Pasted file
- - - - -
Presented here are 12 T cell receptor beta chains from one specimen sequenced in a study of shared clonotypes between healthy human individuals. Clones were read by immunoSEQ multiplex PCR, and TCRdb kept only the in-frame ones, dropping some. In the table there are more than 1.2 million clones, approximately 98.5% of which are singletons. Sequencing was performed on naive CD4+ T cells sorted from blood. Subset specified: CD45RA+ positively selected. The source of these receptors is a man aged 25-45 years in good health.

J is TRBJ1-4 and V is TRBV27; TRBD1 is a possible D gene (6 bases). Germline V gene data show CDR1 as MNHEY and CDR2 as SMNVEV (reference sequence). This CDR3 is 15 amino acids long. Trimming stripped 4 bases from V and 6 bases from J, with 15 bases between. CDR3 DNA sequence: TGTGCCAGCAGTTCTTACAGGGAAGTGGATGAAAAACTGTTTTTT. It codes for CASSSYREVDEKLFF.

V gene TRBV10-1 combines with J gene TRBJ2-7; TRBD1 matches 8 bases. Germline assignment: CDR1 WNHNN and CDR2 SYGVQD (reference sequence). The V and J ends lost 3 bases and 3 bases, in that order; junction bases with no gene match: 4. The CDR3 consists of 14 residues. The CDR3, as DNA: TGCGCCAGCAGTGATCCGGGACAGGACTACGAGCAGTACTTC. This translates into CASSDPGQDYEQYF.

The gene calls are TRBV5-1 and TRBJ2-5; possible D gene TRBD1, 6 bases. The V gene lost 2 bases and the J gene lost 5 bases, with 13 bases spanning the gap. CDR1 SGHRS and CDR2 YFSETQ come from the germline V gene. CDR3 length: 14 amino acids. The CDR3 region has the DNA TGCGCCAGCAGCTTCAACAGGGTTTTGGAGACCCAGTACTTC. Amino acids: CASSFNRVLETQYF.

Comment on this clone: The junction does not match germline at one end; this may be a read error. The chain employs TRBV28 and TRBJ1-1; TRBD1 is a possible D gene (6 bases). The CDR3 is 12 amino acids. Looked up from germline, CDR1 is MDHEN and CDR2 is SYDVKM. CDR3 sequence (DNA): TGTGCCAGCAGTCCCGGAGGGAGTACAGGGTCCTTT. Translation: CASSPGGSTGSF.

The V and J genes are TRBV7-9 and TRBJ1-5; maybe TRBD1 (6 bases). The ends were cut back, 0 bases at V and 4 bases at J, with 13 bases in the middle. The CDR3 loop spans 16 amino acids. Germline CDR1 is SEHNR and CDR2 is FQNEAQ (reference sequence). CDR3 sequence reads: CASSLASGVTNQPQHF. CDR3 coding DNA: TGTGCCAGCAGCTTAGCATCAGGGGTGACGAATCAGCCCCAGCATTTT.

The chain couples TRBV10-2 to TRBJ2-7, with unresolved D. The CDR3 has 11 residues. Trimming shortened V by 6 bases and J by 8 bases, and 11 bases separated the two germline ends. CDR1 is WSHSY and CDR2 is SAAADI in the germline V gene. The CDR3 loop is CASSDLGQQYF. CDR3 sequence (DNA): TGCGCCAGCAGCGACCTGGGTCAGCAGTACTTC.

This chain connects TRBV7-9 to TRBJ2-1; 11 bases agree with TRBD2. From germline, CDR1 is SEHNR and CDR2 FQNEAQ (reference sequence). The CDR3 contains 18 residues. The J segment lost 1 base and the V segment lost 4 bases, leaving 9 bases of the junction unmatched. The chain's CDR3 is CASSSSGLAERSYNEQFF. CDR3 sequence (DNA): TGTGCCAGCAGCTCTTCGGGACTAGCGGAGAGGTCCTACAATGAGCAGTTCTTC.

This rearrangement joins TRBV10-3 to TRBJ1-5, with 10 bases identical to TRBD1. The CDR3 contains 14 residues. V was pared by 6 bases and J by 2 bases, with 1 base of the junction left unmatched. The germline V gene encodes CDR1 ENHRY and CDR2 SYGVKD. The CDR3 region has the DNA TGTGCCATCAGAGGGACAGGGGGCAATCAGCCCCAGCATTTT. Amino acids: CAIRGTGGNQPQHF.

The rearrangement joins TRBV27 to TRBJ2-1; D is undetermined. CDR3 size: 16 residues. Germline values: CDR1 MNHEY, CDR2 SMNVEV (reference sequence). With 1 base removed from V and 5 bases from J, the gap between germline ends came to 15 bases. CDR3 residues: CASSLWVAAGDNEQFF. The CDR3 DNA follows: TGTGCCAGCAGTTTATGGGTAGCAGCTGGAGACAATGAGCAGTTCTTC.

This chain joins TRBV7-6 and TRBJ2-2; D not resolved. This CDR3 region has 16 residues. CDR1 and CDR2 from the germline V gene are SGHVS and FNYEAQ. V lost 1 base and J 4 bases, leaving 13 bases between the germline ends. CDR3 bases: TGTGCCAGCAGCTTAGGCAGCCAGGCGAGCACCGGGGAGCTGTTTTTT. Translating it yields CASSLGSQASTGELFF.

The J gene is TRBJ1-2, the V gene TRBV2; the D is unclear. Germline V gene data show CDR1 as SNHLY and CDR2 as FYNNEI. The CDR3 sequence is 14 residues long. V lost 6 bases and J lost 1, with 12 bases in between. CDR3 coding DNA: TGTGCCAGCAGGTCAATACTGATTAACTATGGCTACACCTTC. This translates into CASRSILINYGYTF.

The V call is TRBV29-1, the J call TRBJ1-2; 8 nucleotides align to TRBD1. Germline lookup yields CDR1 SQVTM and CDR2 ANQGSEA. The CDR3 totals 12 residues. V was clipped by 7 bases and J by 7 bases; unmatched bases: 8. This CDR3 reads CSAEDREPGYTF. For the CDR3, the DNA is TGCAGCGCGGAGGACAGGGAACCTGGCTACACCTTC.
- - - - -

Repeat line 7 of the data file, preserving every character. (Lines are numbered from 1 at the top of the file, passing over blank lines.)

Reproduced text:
The chain couples TRBV10-2 to TRBJ2-7, with unresolved D. The CDR3 has 11 residues. Trimming shortened V by 6 bases and J by 8 bases, and 11 bases separated the two germline ends. CDR1 is WSHSY and CDR2 is SAAADI in the germline V gene. The CDR3 loop is CASSDLGQQYF. CDR3 sequence (DNA): TGCGCCAGCAGCGACCTGGGTCAGCAGTACTTC.